When the source file is empty, the calculation of the merge score
results in a division by zero. In the situation:
== preimage == == postimage ==
F (empty file) F (a large file)
E (a new empty file)
it does not make sense to consider F->E as a rename, so it is better not
to break the pre- and post-image of F.
Bail out early in this case to avoid hitting the divide-by-zero. This
causes the merge score to be left at zero.
Signed-off-by: John Keeping <j...@keeping.me.uk>
On Tue, Apr 02, 2013 at 03:41:10PM -0700, Junio C Hamano wrote:
> John Keeping <j...@keeping.me.uk> writes:
> > The message for commit 6dd4b66 (Fix diffcore-break total breakage)
> > indicates that "don't bother to break small files" is wrong in some
> > cases, but it I wonder if "don't bother to break empty files" is okay.
> This has a rather subtle ramifications, and we would need to think
> carefully. "break" does two very different things, and the criteria
> you would want to use to decide to "break" a filepair depends on
> which one you are interested in.
> The very original motivation of "break" was to show a patch that
> rewrites an existing file completely in a way different from the
> usual "diff -u" output, which will try to minimize the output by
> finding (rare) lines that happen to be the same between the preimage
> and postimage, intersparsed in many lines of "-" (deletion) and "+"
> (addition). Such a change is often easier to understand when shown
> as a single block of "-" (deletion) of the entire original contents,
> followed by a single block of "+" (addition) of the entire new
> A totally separate motivation of "break" is the one Linus talks
> about in the log message of the said commit. A path filename.h was
> moved to filename_32.h, and a new (and much smaller) filename.h was
> introduced, that "#include"s filename_32.h. "diff -M" that pairs
> deleted files with created files to compute renames in such a case
> would not consider the original filename.h as a possible source of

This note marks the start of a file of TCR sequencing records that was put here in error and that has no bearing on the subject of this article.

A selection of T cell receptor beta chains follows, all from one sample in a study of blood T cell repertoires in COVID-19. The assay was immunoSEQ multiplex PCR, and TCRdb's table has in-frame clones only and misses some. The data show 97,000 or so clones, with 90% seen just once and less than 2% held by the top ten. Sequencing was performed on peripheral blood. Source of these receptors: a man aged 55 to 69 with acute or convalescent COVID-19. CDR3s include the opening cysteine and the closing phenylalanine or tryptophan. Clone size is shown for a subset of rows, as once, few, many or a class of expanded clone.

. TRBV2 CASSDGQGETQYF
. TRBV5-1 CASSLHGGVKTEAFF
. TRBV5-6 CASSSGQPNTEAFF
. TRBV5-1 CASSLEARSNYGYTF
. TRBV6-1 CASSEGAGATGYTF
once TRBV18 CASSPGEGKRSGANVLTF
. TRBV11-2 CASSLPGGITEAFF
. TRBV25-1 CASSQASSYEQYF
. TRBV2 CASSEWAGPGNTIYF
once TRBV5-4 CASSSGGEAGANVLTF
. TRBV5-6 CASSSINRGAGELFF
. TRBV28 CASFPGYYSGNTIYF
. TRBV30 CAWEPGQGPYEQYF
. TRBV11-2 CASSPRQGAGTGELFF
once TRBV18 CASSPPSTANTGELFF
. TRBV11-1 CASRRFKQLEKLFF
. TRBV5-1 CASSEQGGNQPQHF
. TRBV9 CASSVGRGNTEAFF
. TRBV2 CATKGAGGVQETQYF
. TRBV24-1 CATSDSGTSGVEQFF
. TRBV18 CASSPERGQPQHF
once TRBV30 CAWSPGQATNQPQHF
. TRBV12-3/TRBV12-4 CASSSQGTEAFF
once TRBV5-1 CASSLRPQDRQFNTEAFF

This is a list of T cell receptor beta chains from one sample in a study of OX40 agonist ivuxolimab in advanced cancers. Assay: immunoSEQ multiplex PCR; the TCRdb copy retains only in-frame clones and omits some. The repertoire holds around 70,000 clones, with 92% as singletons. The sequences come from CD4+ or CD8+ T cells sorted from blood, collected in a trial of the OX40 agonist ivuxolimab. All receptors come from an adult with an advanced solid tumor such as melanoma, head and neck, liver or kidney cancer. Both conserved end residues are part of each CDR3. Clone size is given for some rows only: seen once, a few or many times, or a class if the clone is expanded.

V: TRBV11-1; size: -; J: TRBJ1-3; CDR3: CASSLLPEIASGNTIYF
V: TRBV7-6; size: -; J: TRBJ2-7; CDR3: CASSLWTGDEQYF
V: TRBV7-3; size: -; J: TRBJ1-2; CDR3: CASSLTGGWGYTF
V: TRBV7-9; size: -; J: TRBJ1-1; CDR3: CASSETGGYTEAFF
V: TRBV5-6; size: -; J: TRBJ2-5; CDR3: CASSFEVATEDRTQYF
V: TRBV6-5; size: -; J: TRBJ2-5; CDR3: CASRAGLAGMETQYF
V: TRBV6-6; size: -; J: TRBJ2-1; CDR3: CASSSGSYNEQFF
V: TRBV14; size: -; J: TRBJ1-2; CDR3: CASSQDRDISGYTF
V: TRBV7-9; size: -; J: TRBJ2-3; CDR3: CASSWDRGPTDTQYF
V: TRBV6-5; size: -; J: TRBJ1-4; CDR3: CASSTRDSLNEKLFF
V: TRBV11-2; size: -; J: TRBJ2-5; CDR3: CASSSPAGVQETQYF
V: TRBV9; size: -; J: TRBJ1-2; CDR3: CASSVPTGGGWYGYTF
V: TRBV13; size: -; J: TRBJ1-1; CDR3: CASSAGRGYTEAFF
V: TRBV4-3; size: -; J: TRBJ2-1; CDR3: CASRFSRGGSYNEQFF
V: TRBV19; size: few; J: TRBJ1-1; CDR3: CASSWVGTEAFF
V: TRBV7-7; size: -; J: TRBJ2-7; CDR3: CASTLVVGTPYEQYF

> filename_32.h that was created. You want to break modification of
> filename.h into (virtual) deletion and addition of filename.h.
> For the purpose of the former, you would want not to break a file
> too aggressively. If you started from a file with 1000 lines in it,
> and deleted 910 lines and added 10 lines to result in a file with
> 100 lines, you still have 90 lines of shared contents between the
> preimage and the postimage, and you do not want to show it as
> "delete 1000 lines and add 100 lines". You would want to base your
> decision on how much common material exists between the two.
> For the purpose of the latter, however, it is better to err on the
> side of breaking than not breaking. After breaking a suspicious
> modification into addition and deletion, if rename comparison does
> not find a suitable destination for the virtual deletion, the broken
> halves will be merged back, so breaking too little can hurt by
> missing potential renames, but breaking too much will not. You do
> want to break the "900 deleted out of 1000 and then added 10" case,
> as that 900 lines may have gone to another file that was created in
> the same commit. "But we have 90 lines of common material" does not
> matter for the decision to break.
> In today's code, the return value of should_break() is about the
> latter, while the score it stores in *merge_score is about the
Thanks for this explanation. Following it through, it seems that
bailing out early when the destination is empty will do the wrong thing,
whereas letting the code carry on should result in a merge score of
MAX_SCORE and the function returning 1.
So it seems that the patch you proposed is the best way to handle this.
diffcore-break.c | 3 +++
1 file changed, 3 insertions(+)
diff --git a/diffcore-break.c b/diffcore-break.c
index 44f8678..1d9e530 100644
@@ -68,6 +68,9 @@ static int should_break(struct diff_filespec *src,
if (max_size < MINIMUM_BREAK_SIZE)
return 0; /* we do not break too small filepair */
+ if (!src->size)
+ return 0; /* we do not let empty files get renamed */
if (diffcore_count_changes(src, dst,
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